My parents moved to Chichester after they’d both retired a couple of decades ago. It’s never struck me as a particularly exciting town. My father died in 2015 and my mother died two years ago this coming Saturday, so I don’t tend to visit these days.
I walked from the train station through the town centre to the churchyard of St Paul’s, where my parents’ ashes are interred. It was, admittedly, a downbeat start to a grand day out, but needs must with the biennial of my mother’s death hovering over this week.
I’d never visited the gallery before, not really expecting anything exciting in a small West Sussex market town (well, market city under the old way of deciding city status), but I must admit that I was very wrong in my low expectations.
The exhibition is really very good indeed, starting from William Blake’s work during his three year’s living in the Sussex village of Felpham, through Turner and Constable, Vanessa Bell, Duncan Grant, Graham Sutherland,Paul Nash, John Piper, Roland Penrose, Lee Miller, Eric Ravilious, Ivon Hitchens, Bill Brandt, Andy Goldsworthy, and many others.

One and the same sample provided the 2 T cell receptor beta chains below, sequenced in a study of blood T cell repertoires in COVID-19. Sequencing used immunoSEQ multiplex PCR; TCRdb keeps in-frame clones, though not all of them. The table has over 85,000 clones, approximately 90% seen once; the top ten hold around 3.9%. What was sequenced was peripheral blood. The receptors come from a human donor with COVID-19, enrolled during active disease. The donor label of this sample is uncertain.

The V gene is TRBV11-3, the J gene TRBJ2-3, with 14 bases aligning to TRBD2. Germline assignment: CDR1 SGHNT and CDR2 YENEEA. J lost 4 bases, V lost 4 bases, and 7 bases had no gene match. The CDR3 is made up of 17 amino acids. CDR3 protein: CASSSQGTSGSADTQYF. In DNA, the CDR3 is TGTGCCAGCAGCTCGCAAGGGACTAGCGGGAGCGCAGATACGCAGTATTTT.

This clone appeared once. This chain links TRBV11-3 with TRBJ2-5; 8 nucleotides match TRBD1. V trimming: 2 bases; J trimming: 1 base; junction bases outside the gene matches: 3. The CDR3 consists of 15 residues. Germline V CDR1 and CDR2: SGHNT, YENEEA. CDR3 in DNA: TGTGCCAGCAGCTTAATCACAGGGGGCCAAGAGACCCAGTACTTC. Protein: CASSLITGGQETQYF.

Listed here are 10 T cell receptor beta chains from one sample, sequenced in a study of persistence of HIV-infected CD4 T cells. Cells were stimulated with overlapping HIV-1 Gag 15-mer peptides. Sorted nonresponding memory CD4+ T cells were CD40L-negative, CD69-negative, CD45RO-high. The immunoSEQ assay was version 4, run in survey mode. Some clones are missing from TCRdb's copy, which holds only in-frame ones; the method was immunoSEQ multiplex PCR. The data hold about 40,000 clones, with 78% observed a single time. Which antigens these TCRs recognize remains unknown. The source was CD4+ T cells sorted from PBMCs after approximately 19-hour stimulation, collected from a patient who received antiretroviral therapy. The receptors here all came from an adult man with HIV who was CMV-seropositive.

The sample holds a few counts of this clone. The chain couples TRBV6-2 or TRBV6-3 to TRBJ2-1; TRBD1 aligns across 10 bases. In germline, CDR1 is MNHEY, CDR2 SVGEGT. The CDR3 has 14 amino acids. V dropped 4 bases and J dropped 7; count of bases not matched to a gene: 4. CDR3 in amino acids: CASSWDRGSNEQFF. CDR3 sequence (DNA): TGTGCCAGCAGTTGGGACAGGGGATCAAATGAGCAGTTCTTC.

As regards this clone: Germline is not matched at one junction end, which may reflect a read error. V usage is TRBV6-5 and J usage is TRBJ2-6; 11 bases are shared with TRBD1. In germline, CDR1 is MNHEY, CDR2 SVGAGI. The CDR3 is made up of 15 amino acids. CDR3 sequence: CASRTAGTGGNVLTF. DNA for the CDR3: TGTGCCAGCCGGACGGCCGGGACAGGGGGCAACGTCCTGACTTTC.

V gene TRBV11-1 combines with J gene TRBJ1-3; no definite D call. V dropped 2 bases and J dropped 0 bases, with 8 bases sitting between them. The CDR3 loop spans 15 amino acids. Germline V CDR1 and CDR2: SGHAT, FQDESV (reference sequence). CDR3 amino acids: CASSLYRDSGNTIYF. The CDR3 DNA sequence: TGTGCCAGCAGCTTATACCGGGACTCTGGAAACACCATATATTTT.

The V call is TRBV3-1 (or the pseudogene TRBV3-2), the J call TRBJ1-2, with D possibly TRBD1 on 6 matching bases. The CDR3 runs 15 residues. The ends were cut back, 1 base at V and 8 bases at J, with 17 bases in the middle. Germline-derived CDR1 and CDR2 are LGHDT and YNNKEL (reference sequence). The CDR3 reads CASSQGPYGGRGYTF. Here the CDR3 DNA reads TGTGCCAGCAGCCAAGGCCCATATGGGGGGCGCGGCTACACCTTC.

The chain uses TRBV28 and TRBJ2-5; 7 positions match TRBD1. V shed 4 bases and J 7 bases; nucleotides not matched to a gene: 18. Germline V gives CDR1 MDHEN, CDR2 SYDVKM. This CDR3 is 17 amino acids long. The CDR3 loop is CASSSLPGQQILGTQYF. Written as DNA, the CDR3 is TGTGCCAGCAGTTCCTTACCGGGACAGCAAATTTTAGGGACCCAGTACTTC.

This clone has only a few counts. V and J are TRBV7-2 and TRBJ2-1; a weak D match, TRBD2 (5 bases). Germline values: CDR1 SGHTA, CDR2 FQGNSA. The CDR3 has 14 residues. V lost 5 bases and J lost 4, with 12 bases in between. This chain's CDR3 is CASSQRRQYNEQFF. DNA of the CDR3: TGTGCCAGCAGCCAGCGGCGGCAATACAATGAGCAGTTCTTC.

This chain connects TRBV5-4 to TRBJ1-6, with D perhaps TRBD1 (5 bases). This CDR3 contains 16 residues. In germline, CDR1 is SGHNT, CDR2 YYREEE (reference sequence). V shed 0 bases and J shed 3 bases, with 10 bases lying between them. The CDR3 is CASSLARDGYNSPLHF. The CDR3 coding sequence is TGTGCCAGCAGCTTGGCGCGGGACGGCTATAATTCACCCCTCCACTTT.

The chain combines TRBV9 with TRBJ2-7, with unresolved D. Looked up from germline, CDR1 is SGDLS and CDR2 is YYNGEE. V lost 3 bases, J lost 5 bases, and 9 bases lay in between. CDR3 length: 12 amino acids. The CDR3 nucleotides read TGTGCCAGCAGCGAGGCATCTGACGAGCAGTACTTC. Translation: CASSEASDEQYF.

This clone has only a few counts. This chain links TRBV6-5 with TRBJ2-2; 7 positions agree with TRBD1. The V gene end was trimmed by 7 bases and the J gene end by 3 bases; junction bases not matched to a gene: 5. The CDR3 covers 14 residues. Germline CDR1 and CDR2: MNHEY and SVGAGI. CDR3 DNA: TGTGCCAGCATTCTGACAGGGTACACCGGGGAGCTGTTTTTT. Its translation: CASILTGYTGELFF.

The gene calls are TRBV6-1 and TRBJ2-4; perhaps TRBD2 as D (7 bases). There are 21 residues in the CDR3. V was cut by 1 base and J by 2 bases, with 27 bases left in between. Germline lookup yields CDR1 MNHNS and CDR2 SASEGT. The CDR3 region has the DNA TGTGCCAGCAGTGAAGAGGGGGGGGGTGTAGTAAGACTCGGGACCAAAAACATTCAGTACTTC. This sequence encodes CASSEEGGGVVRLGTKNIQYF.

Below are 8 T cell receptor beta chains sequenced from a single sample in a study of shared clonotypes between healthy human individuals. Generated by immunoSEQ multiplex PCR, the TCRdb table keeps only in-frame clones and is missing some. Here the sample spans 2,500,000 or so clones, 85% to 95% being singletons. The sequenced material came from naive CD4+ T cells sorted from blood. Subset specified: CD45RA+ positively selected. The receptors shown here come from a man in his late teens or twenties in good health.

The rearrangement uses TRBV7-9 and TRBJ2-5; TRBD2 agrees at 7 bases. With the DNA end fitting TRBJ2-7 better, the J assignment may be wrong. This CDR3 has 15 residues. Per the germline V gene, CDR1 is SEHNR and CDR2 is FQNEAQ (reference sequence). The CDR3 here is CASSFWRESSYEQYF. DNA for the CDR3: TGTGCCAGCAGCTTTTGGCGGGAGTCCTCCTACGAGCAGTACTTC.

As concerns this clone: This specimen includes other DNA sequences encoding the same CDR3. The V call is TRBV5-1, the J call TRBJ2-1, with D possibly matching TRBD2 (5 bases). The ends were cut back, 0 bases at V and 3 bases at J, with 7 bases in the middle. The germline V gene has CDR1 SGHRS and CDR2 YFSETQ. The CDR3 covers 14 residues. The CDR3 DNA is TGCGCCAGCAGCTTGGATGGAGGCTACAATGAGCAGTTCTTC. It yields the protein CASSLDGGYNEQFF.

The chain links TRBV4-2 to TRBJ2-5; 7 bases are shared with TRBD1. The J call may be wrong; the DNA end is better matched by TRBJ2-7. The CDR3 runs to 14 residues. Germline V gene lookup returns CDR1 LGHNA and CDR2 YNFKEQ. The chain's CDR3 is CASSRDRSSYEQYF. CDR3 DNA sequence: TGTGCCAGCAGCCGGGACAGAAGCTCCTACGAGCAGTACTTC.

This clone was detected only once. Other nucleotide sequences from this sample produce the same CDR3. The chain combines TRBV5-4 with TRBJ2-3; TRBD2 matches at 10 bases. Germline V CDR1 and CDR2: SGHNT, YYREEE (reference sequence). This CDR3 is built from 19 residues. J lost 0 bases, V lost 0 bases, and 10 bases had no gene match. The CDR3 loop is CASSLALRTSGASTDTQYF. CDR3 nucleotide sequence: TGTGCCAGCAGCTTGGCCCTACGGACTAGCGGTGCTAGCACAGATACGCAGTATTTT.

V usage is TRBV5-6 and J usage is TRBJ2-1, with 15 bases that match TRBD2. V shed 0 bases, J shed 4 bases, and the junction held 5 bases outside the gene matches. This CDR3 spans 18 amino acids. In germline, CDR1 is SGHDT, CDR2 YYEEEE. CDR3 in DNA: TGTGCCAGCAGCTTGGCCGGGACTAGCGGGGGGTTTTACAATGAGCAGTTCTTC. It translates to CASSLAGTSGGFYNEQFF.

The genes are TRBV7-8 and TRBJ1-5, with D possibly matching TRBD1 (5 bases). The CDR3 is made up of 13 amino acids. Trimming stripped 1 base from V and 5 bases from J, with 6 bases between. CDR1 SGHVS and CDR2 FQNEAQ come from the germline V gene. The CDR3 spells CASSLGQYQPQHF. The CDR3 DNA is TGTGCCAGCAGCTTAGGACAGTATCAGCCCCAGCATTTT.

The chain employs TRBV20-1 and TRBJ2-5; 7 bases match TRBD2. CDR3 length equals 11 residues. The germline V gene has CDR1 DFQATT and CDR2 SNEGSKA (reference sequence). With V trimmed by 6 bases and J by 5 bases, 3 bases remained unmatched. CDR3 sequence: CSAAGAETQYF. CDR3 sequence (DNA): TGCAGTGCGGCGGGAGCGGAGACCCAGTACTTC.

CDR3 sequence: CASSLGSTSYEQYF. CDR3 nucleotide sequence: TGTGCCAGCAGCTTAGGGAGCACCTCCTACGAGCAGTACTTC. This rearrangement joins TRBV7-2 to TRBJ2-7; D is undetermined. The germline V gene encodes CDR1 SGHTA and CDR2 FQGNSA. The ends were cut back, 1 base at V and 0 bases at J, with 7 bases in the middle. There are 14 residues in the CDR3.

There is something about the Sussex landscape — the chalk and flint bones of the Downs that are visible all too closely to, sometimes bursting through, the grassy surface — that is so visually inspiring, even for a non-landscape artist like myself. I think, somehow, this exhibition has managed to capture that special nature.
Potential visitors should be aware (or perhaps just beware) of the gallery shop, which holds a collection of art books and exhibition catalogues just as impressive and wide-ranging as the artwork on display, from which I ended up buying more than one book before I left to head back eastwards and across the border to East Sussex.
Getting there with Public Transport
7 minutes walk from Chichester train station.
Exhibition details: Sussex Landscape: Chalk, Wood and Water
The first major exhibition to celebrate Sussex as a place of inspiration for artists.
Sussex has a unique sense of place. Its distinctive chalk-cliff coastline and the rolling hills of the South Downs have inspired artists for centuries. From some of our greatest landscape artists like Constable and Turner to contemporary artists working in the area today, this exhibition lets you discover Sussex as a place of creativity, exploration, retreat and alternative lifestyles.
Whether it’s William Nicholson’s beautiful, sparse paintings of the Downs, Duncan Grant and Vanessa Bell’s colour-drenched depictions of the pond at Charleston, or Lee Miller’s photographs of the farms around her house, this wide-ranging exhibition, which encompasses print, sculpture, photography and digital works, will show you Sussex as you have never seen it before.
Pallant House Gallery
8-9 North Pallant, Chichester, West Sussex, PO19 1TJ